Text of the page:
When you are looking to purchase a townhome, apartment or condo, more than likely you will be buying into a stratified building. Strata is an entity that would manage your building’s common areas such as elevators, hallways, exterior and what’s in the walls. When purchasing into a stratified building, there are things you should know before you buy.
When it comes to owning your own home, you probably don’t think you would run into any crazy bylaws, but guess again! Depending on your building’s rules, they could have regulations against having a dog above knee height, noise restrictions, age restrictions, or even restrictions on your ability to rent out your own home if you decide to. Each stratified property is unique in the way they all have separate rules that are created and enforced by the building’s strata council and/or strata management company. The strata has the ability to fine owners who do not follow the bylaws.
This could very well be one of the most important factors when buying into a stratified complex or building. All owners are to pay a monthly fee which is called the strata payment. This payment goes into a contingency fund which is used to manage the building’s utilities and can include garbage removal, water, building insurance, emergency repairs and snow removal. It not only covers some utilities, but the fund is also meant to be used for replacement of common areas as the building ages and depreciates. The idea of how it should work is that there are enough funds saved on a monthly basis that the big expenses such as replacing the roof can happen without affecting any homeowners’ wallets.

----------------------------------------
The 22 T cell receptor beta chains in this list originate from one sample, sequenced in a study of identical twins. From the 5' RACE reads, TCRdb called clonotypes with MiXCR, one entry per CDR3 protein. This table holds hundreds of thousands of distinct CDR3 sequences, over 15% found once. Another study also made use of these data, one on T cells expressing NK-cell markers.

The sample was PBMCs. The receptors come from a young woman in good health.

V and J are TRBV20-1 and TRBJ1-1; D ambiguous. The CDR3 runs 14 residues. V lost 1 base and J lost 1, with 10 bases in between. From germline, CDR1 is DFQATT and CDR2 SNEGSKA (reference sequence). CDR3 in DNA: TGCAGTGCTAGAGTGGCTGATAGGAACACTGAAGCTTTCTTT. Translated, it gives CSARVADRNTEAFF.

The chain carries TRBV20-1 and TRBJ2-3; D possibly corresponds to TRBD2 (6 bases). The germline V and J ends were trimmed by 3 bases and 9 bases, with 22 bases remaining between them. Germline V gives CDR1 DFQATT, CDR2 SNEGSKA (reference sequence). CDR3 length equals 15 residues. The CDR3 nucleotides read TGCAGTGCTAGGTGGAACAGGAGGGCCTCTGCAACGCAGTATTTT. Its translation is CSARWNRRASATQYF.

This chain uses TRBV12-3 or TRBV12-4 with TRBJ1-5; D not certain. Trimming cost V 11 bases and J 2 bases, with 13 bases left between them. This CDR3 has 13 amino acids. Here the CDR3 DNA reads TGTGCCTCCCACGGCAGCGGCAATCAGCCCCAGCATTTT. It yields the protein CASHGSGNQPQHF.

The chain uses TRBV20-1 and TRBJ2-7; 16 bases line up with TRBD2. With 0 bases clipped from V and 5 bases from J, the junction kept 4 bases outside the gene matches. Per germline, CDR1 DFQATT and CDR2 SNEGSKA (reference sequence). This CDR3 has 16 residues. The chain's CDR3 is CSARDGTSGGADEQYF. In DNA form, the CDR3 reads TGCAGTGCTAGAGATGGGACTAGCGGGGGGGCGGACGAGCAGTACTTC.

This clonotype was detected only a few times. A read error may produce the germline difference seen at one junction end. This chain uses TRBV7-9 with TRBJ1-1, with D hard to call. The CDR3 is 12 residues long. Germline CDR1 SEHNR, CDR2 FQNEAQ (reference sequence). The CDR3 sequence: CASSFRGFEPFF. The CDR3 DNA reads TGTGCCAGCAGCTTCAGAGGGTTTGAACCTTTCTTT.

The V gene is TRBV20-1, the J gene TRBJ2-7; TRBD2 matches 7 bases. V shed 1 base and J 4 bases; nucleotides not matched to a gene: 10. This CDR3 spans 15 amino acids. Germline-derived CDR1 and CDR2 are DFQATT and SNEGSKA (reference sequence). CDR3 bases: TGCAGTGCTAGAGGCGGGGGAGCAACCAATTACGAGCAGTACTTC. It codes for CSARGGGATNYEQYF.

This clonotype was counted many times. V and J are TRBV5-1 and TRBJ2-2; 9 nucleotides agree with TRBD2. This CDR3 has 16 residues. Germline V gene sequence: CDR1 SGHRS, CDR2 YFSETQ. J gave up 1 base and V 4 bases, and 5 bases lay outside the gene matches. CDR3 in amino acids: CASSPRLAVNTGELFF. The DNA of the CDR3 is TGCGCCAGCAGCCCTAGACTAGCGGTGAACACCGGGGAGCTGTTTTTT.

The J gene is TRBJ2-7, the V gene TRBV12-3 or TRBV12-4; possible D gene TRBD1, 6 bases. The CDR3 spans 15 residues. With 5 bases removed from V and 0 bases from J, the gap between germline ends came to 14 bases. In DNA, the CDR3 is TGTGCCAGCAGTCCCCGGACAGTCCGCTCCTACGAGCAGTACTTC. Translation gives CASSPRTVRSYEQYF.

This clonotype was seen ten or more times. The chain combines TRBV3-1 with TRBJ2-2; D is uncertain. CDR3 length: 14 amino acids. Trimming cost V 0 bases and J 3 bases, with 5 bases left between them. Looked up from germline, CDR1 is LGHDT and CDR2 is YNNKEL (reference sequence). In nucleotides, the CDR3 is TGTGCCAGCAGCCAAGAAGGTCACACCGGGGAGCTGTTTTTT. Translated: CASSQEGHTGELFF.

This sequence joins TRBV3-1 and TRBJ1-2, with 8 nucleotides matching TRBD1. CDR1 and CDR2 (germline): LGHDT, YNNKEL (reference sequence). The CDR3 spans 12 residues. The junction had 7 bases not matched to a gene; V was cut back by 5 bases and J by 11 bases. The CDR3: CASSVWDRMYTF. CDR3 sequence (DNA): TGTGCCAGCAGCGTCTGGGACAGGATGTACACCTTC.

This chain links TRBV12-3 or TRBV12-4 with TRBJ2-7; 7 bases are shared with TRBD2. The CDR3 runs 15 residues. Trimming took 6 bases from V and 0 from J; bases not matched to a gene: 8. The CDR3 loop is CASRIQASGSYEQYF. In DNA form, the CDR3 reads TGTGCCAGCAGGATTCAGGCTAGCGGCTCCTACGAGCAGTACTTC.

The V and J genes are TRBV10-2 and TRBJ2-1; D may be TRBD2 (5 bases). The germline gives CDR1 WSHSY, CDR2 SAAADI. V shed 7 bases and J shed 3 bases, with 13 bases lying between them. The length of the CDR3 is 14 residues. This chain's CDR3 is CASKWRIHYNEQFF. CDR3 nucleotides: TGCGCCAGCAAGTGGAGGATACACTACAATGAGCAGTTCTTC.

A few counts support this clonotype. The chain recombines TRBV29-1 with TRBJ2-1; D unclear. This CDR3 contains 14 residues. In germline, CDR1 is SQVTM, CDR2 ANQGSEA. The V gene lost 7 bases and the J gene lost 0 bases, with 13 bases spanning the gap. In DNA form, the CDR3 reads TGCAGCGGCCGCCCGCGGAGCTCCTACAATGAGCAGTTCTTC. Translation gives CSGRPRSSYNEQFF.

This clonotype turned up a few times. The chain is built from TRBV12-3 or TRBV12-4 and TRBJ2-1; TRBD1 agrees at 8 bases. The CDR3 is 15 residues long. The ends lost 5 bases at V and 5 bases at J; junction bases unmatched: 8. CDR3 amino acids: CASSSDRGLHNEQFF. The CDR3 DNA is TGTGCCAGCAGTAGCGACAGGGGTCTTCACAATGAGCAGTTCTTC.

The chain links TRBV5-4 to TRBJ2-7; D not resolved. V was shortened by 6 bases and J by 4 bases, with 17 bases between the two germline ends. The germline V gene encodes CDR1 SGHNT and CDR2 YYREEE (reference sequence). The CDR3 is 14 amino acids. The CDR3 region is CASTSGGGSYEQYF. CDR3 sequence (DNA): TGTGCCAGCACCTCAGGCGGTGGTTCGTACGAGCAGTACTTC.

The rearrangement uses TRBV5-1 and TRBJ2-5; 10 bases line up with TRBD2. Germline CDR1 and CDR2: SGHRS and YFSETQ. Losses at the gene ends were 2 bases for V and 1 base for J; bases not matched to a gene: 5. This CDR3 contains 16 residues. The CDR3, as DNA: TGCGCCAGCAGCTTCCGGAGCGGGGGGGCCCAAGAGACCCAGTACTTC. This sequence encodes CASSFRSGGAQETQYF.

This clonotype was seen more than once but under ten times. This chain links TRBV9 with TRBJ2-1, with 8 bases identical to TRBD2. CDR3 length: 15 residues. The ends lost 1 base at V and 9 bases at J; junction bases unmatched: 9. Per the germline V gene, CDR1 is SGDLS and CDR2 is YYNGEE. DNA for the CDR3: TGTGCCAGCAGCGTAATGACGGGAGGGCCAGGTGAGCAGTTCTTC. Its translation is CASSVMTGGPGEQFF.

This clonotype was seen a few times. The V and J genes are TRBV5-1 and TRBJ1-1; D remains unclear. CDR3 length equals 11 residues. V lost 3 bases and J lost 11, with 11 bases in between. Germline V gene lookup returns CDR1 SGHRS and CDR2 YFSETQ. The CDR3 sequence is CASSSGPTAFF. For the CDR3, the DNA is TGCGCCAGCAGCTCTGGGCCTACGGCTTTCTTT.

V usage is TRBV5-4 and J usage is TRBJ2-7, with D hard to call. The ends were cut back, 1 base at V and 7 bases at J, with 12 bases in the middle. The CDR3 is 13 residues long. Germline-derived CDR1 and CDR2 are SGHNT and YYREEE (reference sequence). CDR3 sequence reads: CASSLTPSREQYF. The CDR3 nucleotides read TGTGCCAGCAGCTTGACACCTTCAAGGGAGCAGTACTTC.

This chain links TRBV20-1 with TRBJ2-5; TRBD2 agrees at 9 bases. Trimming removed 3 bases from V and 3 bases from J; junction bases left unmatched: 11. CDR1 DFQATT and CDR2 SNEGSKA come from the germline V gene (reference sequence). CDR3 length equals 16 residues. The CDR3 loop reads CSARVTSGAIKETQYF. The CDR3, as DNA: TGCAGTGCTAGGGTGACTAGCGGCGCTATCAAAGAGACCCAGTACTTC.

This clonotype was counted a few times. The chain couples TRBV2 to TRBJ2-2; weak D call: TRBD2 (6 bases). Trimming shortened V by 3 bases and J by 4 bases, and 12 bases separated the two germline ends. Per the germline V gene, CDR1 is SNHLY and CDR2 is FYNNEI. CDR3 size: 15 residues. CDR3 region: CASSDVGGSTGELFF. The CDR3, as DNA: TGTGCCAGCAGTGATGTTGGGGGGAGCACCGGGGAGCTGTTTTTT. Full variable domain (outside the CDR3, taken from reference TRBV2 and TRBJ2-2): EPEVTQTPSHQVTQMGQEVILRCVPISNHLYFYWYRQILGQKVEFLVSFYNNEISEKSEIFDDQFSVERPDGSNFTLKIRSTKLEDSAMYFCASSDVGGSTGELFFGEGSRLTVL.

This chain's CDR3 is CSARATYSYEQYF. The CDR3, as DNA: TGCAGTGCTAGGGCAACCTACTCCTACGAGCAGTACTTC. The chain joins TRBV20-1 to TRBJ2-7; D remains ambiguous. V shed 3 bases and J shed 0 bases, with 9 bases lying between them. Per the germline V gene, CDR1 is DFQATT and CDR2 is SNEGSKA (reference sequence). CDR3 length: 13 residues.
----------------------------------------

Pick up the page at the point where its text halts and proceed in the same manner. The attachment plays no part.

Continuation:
If your strata management company or council has been poorly managing the funds, this can easily spell a costly disaster for you as a homeowner. If there are no funds in the contingency to cover the overall repairs, the strata will then issue what’s called a special levy to all owners within the stratified property. A special levy is a when the strata issues a debt you will need to pay to replenish the contingency fund to a positive balance, so it can in turn keep operating the bills of the complex or building. If you do not make the payment, the strata council can place a lien on your home, which will have to be paid if you refinance or sell your home. If your special levy cannot be paid with readily available funds, you also have ability to refinance your home and withdraw funds to pay the levy – if you have enough equity to do so. Alternatively, the least favourable option would be to sell the home.
Although having minor setbacks if there is a lower contingency, there are some buildings that are managed exceptionally well and have lots of perks! Some of the perks you can encounter in a stratified complex could be a door man to greet and accept packages delivered on your behalf, a functional gym with enough equipment for all your needs, and even a swimming pool to cool off in on a hot day.
When you are looking at purchasing into a stratified complex, always ensure you ask your realtor for the previous two years’ strata meeting minutes, budget, Form B or details on the contingency fund and what any restrictions or bylaws could affect your overall happiness and enjoyment of owning a home.